Hiss and Hers - MC Beaton
Around Ireland With a Fridge - Tony Hawks
French Pressed - Cleo Coyle
Midnight in the Garden of Good and Evil - John Berendt. Book club book no.2 of the year; liked it even though it took me quite a while to realise it was non-fiction!
Body Surfing - Anita Shreve. I enjoyed this book, it was an easy read and I think could be filed under 'thinking-person's chick lit'
My Animals and Other Family - Clare Balding. Read it in two days; really enjoyable, funny, warm, interesting, an all round good read.
What Did I Read in 2013?
As The Pig Turns - MC Beaton. 22nd in the Agatha Raisin series; badly written, but still I keep reading them!
A Highland Christmas - MC Beaton; from the Hamish Macbeth series
Damsel in Distress - Carola Dunn. Fifth in the Daisy Dalrymple series which I am growing fonder of with every book I read.
Sins and Needles - Monica Ferris. This was a much darker and more detailed book than is usual in this series, but I enjoyed it all the more as a result.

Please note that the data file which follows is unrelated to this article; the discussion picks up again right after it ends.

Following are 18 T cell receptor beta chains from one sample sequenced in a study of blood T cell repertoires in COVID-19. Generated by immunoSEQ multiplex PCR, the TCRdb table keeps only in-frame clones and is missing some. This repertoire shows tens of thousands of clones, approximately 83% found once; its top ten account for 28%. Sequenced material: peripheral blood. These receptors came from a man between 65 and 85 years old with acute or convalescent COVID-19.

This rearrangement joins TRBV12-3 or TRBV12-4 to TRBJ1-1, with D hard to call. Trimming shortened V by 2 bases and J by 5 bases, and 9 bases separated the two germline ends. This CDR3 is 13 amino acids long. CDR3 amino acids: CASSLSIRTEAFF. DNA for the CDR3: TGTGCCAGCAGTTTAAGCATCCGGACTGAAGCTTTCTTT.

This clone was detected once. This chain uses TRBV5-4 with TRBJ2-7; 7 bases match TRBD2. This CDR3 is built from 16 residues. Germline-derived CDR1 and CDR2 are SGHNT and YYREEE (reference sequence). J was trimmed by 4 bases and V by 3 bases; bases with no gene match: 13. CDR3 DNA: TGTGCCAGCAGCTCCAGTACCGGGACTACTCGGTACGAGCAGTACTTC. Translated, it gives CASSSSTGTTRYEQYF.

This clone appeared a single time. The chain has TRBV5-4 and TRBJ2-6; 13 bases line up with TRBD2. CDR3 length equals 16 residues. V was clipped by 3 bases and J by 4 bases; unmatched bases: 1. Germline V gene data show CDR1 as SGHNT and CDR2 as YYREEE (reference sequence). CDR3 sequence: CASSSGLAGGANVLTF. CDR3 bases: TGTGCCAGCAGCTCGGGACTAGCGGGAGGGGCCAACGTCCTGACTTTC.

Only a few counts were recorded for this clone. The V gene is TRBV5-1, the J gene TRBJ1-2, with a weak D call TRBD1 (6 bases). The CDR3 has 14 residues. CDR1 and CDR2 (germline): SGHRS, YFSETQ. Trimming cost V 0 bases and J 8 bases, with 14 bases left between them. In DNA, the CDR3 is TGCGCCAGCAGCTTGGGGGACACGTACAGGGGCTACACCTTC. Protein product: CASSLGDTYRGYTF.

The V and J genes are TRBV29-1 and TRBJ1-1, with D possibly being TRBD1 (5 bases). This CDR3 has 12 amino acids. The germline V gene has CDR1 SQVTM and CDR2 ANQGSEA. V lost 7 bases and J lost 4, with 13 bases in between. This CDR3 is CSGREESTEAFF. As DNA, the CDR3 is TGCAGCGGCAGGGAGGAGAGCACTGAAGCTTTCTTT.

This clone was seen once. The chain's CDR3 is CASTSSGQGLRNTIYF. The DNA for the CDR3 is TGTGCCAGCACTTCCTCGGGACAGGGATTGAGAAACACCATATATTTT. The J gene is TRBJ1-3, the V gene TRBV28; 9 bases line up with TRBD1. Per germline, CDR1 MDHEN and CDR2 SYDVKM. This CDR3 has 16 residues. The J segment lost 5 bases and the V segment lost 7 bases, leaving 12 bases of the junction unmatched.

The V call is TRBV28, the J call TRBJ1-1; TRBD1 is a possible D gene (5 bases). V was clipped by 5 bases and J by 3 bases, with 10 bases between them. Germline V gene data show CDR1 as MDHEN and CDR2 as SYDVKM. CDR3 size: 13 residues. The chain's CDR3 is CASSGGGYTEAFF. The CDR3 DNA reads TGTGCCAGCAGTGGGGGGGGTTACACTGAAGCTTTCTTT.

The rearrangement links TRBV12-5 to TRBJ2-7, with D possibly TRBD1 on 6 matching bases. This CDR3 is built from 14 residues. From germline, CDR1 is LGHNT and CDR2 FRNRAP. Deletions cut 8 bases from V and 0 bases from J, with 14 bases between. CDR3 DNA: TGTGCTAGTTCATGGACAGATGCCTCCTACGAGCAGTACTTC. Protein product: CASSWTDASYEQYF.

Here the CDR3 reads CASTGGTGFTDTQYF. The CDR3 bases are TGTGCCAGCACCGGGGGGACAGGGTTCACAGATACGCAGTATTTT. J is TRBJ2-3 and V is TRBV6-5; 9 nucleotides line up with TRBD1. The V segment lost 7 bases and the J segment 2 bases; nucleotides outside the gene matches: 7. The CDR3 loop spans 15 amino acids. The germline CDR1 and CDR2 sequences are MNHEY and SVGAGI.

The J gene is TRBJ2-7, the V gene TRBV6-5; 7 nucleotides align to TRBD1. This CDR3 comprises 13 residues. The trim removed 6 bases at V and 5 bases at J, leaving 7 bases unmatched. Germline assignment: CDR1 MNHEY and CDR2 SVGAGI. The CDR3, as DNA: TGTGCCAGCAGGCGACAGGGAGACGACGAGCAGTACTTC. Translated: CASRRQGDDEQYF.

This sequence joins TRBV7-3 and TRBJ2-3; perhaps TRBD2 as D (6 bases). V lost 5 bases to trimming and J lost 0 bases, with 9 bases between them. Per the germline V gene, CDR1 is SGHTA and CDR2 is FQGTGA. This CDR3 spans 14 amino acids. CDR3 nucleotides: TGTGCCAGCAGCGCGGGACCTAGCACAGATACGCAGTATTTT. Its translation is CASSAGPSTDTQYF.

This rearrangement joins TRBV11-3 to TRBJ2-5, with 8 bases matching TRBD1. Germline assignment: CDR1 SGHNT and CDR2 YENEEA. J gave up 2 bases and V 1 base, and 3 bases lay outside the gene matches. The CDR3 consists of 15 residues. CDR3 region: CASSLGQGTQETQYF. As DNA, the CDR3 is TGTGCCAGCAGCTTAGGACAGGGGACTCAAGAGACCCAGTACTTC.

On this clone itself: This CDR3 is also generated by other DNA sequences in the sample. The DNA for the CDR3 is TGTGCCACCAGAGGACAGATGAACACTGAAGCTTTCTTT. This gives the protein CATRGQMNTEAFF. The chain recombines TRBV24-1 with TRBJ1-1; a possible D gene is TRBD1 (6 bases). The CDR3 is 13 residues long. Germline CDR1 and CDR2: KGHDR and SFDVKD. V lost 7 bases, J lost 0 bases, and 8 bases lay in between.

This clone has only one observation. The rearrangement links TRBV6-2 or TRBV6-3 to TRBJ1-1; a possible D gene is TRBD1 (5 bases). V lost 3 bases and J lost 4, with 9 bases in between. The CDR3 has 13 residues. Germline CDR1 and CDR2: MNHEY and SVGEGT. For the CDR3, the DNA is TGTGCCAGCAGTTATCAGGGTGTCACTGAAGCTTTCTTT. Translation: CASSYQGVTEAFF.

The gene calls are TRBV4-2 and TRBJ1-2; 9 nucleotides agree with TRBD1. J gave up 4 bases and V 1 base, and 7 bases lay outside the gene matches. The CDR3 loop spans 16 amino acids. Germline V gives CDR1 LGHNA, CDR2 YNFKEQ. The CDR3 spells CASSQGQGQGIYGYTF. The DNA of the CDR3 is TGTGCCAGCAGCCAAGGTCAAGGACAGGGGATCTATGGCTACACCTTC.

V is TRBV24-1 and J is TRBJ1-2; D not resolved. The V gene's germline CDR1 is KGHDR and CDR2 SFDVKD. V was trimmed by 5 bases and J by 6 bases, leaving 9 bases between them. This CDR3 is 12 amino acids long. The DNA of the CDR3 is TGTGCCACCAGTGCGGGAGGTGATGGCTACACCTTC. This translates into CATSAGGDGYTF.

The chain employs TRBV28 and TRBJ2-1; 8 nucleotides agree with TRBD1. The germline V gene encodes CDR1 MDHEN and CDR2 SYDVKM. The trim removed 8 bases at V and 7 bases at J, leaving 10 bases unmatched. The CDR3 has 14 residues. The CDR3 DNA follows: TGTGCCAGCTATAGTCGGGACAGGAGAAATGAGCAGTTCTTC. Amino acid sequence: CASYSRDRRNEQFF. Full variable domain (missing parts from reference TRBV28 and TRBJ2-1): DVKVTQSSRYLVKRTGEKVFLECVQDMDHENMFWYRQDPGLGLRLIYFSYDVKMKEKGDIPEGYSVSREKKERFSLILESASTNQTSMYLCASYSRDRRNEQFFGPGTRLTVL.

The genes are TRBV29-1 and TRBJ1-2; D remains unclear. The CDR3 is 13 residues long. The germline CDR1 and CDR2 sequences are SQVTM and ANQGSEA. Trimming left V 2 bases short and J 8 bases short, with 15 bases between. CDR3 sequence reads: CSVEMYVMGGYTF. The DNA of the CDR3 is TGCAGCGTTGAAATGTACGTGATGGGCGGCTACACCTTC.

Embroidered Truths - Monica Ferris. Probably my favourite US cozy series. Enjoyable, but not one of her best
A Killer Stitch - Maggie Sefton. Cozy crime with a knitted twist. Not that great, but I still keep reading this series!
The Garden of Evening Mists - Tan Twan Eng. Lovely, lovely book
Death of a Gossip - M.C. Beaton. First in the Hamish Macbeth murder mystery series. Very easy to read, not taxing and a not that well written in parts, but enjoyable nonetheless
Theft on Thursday - Ann Purser. fourth in the Lois Meade series; a slightly darker take on the cozy genre and, as a whole, I've found this series very enjoyable
All That I Am - Anna Funder. First Book Club book of the 2013-14 season; a little slow to get going, but gripping and thought-provoking after that.
The Beach Hut - Veronica Henry; chick-lit/holiday reading combined; if you're looking for something in those genres, you could do much worse.